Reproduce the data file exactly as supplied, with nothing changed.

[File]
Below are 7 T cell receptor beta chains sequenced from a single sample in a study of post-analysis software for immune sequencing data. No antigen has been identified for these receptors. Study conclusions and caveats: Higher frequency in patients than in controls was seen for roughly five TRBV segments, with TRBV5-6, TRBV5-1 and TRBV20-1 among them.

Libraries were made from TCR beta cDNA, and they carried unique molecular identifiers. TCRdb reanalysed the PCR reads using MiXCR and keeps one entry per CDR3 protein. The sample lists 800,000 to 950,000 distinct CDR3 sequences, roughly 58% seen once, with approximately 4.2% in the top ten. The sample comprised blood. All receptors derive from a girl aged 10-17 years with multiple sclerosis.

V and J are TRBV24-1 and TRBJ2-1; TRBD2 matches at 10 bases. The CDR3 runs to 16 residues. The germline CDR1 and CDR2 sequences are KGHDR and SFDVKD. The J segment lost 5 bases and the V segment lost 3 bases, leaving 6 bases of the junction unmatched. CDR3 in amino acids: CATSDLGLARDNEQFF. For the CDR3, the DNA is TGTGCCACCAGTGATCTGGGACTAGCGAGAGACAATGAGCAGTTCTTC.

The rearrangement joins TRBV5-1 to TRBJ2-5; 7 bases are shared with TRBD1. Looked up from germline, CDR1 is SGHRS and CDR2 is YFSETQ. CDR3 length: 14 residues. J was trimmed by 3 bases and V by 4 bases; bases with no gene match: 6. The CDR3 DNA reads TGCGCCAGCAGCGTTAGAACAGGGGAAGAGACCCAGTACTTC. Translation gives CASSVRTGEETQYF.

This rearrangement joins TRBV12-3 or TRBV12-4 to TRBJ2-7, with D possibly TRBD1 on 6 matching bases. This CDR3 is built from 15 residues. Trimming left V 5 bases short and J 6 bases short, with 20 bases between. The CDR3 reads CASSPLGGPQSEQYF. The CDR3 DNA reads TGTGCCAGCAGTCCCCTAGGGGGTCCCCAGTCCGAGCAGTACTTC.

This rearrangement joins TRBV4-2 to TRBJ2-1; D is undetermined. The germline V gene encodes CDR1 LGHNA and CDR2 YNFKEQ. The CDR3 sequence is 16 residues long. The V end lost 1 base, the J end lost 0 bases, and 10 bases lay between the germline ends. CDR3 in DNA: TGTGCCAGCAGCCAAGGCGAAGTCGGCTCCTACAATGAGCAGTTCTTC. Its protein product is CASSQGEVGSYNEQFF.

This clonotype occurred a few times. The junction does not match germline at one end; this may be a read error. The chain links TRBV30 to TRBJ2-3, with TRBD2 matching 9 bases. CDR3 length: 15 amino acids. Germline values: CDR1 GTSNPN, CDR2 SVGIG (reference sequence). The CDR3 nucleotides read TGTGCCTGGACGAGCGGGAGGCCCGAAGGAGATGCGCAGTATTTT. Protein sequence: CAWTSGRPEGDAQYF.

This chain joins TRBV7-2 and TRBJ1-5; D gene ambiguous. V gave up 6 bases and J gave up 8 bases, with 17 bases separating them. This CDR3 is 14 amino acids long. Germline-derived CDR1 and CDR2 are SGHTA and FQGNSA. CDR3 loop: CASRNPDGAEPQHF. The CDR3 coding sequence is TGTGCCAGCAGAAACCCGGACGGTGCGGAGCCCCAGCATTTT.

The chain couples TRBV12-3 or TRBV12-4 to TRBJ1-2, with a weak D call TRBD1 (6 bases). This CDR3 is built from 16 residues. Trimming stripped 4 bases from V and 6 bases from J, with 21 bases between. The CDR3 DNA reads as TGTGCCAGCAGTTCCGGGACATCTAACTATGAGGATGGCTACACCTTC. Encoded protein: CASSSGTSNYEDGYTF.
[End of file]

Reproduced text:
Below are 7 T cell receptor beta chains sequenced from a single sample in a study of post-analysis software for immune sequencing data. No antigen has been identified for these receptors. Study conclusions and caveats: Higher frequency in patients than in controls was seen for roughly five TRBV segments, with TRBV5-6, TRBV5-1 and TRBV20-1 among them.

Libraries were made from TCR beta cDNA, and they carried unique molecular identifiers. TCRdb reanalysed the PCR reads using MiXCR and keeps one entry per CDR3 protein. The sample lists 800,000 to 950,000 distinct CDR3 sequences, roughly 58% seen once, with approximately 4.2% in the top ten. The sample comprised blood. All receptors derive from a girl aged 10-17 years with multiple sclerosis.

V and J are TRBV24-1 and TRBJ2-1; TRBD2 matches at 10 bases. The CDR3 runs to 16 residues. The germline CDR1 and CDR2 sequences are KGHDR and SFDVKD. The J segment lost 5 bases and the V segment lost 3 bases, leaving 6 bases of the junction unmatched. CDR3 in amino acids: CATSDLGLARDNEQFF. For the CDR3, the DNA is TGTGCCACCAGTGATCTGGGACTAGCGAGAGACAATGAGCAGTTCTTC.

The rearrangement joins TRBV5-1 to TRBJ2-5; 7 bases are shared with TRBD1. Looked up from germline, CDR1 is SGHRS and CDR2 is YFSETQ. CDR3 length: 14 residues. J was trimmed by 3 bases and V by 4 bases; bases with no gene match: 6. The CDR3 DNA reads TGCGCCAGCAGCGTTAGAACAGGGGAAGAGACCCAGTACTTC. Translation gives CASSVRTGEETQYF.

This rearrangement joins TRBV12-3 or TRBV12-4 to TRBJ2-7, with D possibly TRBD1 on 6 matching bases. This CDR3 is built from 15 residues. Trimming left V 5 bases short and J 6 bases short, with 20 bases between. The CDR3 reads CASSPLGGPQSEQYF. The CDR3 DNA reads TGTGCCAGCAGTCCCCTAGGGGGTCCCCAGTCCGAGCAGTACTTC.

This rearrangement joins TRBV4-2 to TRBJ2-1; D is undetermined. The germline V gene encodes CDR1 LGHNA and CDR2 YNFKEQ. The CDR3 sequence is 16 residues long. The V end lost 1 base, the J end lost 0 bases, and 10 bases lay between the germline ends. CDR3 in DNA: TGTGCCAGCAGCCAAGGCGAAGTCGGCTCCTACAATGAGCAGTTCTTC. Its protein product is CASSQGEVGSYNEQFF.

This clonotype occurred a few times. The junction does not match germline at one end; this may be a read error. The chain links TRBV30 to TRBJ2-3, with TRBD2 matching 9 bases. CDR3 length: 15 amino acids. Germline values: CDR1 GTSNPN, CDR2 SVGIG (reference sequence). The CDR3 nucleotides read TGTGCCTGGACGAGCGGGAGGCCCGAAGGAGATGCGCAGTATTTT. Protein sequence: CAWTSGRPEGDAQYF.

This chain joins TRBV7-2 and TRBJ1-5; D gene ambiguous. V gave up 6 bases and J gave up 8 bases, with 17 bases separating them. This CDR3 is 14 amino acids long. Germline-derived CDR1 and CDR2 are SGHTA and FQGNSA. CDR3 loop: CASRNPDGAEPQHF. The CDR3 coding sequence is TGTGCCAGCAGAAACCCGGACGGTGCGGAGCCCCAGCATTTT.

The chain couples TRBV12-3 or TRBV12-4 to TRBJ1-2, with a weak D call TRBD1 (6 bases). This CDR3 is built from 16 residues. Trimming stripped 4 bases from V and 6 bases from J, with 21 bases between. The CDR3 DNA reads as TGTGCCAGCAGTTCCGGGACATCTAACTATGAGGATGGCTACACCTTC. Encoded protein: CASSSGTSNYEDGYTF.